Thursday, May 23, 2013
INDIAN ISLAND — Work crews today began demolition of the Great Works Dam on the Penobscot River, the largest-ever river restoration project in eastern North America.
Machinery begins work today on the demolition of the cement fish ladder on the Great Works Dam.
Gordon Chibroski / Staff Photographer
WATCH THE DAM REMOVAL
Flikr: photos will be posted throughout the day at http://www.flickr.com/photos/greatworksdamremoval/
Vimeo: Video will be posted throughout the day at https://vimeo.com/greatworksdamremoval
For more information about the Penobscot River dam removal project or donate to the effort at www.penobscotriver.org.
Excavators began pounding the defunct concrete fishway in the middle of the dam following more than an hour of speeches by federal, state and Penobscot Indian Nation officials.
Ken Salazar, secretary of the U.S. Department of the Interior, said the $62 million project, which includes the removal of two dams and improved fish passages at two other dams, is a model for other restoration efforts in the nation because of its collaborative approach.
"It's really a great day for America and a great example for anyone who believes anything is possible," Salazar said.
Hundreds of people were on hand to hear the speeches and celebrate the project's start at the dam, the second of three located downstream from Indian Island, the Penobscot Indian reservation.
The project is seen as a model for river restoration in other parts of the world because the terms of a multi-party agreement will allow power companies to increase power generation elsewhere in the river watershed. In the end, there will be no loss of power production.
Environmental groups say the project is the largest-ever river restoration effort in eastern North America and represents the last best hope of restoring wild runs of Atlantic salmon in the United States.
“It’s easy for people in Maine to forget what a big deal this is,” said Landis Hudson, executive director of Maine Rivers.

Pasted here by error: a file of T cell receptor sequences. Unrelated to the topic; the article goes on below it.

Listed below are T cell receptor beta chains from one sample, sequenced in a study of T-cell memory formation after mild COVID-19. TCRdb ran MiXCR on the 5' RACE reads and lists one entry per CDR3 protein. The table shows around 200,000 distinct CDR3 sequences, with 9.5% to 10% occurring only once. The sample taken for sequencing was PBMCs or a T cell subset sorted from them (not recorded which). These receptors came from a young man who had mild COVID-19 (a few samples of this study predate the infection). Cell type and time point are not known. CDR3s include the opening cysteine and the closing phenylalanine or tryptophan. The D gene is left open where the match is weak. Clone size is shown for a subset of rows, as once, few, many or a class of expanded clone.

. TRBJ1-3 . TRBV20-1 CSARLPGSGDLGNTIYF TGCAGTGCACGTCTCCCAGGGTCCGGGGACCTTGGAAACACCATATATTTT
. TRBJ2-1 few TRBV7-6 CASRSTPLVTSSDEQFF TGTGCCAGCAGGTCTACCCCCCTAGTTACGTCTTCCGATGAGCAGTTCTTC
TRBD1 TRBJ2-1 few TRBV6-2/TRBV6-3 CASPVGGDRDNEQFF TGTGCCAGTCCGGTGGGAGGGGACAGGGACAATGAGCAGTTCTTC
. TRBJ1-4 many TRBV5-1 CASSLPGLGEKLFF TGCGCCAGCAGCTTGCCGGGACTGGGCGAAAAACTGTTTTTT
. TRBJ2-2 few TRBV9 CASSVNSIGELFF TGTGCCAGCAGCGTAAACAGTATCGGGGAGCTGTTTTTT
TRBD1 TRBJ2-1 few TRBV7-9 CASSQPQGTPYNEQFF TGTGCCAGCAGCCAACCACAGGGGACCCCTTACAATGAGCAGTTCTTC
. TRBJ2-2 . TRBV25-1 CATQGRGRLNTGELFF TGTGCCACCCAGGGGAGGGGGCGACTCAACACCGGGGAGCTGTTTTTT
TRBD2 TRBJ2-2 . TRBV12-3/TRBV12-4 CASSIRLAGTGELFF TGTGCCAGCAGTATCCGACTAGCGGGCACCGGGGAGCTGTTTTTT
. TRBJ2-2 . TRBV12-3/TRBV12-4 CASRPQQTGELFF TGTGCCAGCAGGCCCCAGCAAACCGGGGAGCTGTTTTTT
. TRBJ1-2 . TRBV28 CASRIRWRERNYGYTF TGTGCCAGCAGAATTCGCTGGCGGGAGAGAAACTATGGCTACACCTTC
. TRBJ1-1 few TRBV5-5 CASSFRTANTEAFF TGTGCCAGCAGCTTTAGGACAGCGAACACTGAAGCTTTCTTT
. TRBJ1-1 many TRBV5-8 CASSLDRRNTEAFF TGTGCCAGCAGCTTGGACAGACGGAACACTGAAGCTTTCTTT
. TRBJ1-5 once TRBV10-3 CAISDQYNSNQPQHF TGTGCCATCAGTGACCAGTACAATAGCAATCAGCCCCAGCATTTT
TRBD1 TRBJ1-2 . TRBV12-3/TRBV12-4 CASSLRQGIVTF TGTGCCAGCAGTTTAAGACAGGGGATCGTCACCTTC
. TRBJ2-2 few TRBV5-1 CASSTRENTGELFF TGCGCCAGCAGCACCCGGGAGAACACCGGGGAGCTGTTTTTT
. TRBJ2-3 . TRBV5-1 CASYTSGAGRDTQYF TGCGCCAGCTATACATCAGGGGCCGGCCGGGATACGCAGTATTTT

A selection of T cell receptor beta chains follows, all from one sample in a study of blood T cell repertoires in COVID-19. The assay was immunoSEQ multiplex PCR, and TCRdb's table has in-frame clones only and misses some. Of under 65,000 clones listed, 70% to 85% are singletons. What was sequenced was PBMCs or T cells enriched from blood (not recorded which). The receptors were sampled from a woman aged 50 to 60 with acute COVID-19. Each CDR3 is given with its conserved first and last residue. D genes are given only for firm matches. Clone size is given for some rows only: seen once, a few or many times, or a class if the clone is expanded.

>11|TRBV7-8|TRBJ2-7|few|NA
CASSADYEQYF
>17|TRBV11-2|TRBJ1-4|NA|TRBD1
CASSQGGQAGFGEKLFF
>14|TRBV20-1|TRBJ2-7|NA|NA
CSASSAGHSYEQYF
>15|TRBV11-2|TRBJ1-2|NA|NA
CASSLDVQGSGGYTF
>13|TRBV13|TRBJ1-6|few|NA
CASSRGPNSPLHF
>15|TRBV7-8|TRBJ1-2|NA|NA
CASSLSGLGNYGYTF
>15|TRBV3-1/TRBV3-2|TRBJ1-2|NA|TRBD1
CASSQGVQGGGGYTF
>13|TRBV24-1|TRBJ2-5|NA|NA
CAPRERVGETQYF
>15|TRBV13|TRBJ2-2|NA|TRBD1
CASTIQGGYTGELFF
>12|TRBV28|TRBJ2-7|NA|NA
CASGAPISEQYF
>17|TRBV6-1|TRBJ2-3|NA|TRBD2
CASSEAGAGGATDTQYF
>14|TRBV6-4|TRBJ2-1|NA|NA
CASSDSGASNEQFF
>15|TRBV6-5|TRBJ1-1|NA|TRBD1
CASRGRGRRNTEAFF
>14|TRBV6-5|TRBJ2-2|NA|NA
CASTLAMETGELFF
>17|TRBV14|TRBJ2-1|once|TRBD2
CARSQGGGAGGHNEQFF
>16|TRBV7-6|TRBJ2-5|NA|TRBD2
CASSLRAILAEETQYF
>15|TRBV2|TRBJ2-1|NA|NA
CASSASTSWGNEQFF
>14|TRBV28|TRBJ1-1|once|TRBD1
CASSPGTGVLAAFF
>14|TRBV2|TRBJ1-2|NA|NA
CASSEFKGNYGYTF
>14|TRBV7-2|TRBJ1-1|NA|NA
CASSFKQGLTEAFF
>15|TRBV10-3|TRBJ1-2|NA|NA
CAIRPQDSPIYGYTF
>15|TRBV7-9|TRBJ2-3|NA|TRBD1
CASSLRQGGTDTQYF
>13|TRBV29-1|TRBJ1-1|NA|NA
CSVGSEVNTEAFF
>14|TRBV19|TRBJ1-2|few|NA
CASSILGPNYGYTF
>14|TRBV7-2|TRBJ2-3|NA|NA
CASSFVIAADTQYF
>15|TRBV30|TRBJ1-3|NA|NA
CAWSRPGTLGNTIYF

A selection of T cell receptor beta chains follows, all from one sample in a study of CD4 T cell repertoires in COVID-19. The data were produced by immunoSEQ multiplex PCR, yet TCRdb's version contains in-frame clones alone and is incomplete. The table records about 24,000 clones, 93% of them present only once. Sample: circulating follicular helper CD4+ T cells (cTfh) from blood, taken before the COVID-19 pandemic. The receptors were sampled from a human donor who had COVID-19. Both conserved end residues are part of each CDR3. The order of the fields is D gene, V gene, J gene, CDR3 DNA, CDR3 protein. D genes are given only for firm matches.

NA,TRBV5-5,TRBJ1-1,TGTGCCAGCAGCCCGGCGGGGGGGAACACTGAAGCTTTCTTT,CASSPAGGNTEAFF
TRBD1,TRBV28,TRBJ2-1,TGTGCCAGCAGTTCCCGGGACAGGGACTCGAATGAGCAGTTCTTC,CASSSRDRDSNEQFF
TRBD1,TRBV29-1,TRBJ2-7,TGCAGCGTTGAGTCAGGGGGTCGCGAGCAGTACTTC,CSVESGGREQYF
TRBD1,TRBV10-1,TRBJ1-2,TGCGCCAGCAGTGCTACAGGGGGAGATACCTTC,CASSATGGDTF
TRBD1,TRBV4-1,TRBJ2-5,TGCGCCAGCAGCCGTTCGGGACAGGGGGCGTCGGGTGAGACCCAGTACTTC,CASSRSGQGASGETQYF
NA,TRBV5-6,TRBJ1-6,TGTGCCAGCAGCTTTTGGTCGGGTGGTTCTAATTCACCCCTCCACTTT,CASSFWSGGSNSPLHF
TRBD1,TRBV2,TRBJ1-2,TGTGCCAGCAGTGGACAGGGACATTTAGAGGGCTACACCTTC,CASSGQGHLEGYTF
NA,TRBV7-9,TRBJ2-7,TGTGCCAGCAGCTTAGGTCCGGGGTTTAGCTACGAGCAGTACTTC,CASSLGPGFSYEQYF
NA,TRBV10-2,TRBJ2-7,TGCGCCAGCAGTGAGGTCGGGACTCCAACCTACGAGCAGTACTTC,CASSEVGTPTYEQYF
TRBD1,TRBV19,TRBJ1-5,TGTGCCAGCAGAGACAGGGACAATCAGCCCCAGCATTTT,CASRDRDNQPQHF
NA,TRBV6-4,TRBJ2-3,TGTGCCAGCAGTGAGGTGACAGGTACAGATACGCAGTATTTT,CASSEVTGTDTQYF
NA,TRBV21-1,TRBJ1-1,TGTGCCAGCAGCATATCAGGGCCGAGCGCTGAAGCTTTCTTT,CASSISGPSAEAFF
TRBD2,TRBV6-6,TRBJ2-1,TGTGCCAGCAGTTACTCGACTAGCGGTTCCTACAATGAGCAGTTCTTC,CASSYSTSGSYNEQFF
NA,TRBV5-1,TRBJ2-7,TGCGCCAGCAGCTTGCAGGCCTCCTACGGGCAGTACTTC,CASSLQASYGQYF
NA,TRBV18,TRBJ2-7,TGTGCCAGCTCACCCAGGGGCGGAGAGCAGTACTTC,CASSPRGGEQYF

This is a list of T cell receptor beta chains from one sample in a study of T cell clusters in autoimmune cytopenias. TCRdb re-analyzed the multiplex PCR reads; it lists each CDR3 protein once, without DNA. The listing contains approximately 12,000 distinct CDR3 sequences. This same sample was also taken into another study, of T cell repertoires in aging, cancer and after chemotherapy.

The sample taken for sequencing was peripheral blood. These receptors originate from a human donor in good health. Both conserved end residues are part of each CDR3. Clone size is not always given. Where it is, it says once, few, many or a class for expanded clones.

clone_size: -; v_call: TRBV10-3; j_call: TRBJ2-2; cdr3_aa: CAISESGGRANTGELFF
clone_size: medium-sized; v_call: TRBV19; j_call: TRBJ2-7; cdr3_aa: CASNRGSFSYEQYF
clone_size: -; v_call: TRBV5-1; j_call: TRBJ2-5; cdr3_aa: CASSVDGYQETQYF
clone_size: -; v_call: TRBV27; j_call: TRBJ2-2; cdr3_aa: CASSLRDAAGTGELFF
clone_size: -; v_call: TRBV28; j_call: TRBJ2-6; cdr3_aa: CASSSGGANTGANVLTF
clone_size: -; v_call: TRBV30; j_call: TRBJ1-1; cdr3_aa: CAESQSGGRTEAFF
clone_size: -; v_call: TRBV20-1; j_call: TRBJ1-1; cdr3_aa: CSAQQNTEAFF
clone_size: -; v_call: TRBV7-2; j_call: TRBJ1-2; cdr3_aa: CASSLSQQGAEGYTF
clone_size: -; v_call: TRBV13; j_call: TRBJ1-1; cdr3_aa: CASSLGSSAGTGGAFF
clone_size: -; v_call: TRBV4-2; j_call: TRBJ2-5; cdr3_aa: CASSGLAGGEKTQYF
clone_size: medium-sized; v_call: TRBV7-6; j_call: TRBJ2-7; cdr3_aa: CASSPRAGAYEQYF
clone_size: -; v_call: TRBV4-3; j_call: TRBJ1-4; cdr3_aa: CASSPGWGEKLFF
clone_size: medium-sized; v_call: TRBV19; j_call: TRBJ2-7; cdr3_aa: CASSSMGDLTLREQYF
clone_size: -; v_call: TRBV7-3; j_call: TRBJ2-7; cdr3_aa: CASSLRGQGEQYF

Salazar was among the dignitaries speaking at a press conference at the dam this morning. Salazar also was to attend a community luncheon on Indian Island sponsored by the Penobscot Indian Nation, which played a critical role in the project.
Patrick Keliher, commissioner of the Maine Department of Marine Resources, was the top Maine official at the event. Gov. Paul LePage, a critic of the project, was invited but did not attend.
Constructed in the late 1800s, the Great Works Dam is a 1,020-foot-long mass of concrete, timber and cribwork situated on a bend in the river between Old Town and Bradley. The river drops 17 feet over a third of a mile and without the dam, there would be rapids.
The dam will be removed slowly over the next six months, although most of the dam will be gone by the end of summer.
The Veazie Dam -- scheduled for demolition in 2013 and 2014 -- is eight miles downstream from Great Works and is the last physical barrier to juvenile salmon reaching Penobscot Bay and the sea. Scientists monitor returning salmon at fishways and traps at the Veazie Dam. Most are taken to hatcheries or trucked upriver.
In addition, two dams will get significantly improved fish passages: an elevator to lift fish over the Milford Dam, located just downstream from Indian island, and a fish bypass at the Howland Dam.
Because public access to the Great Works Dam is limited, organizers today encouraged people to watch the press conference live-streamed on a 16-foot-wide screen in Sockalexis Hall, the bingo hall on Indian Island.
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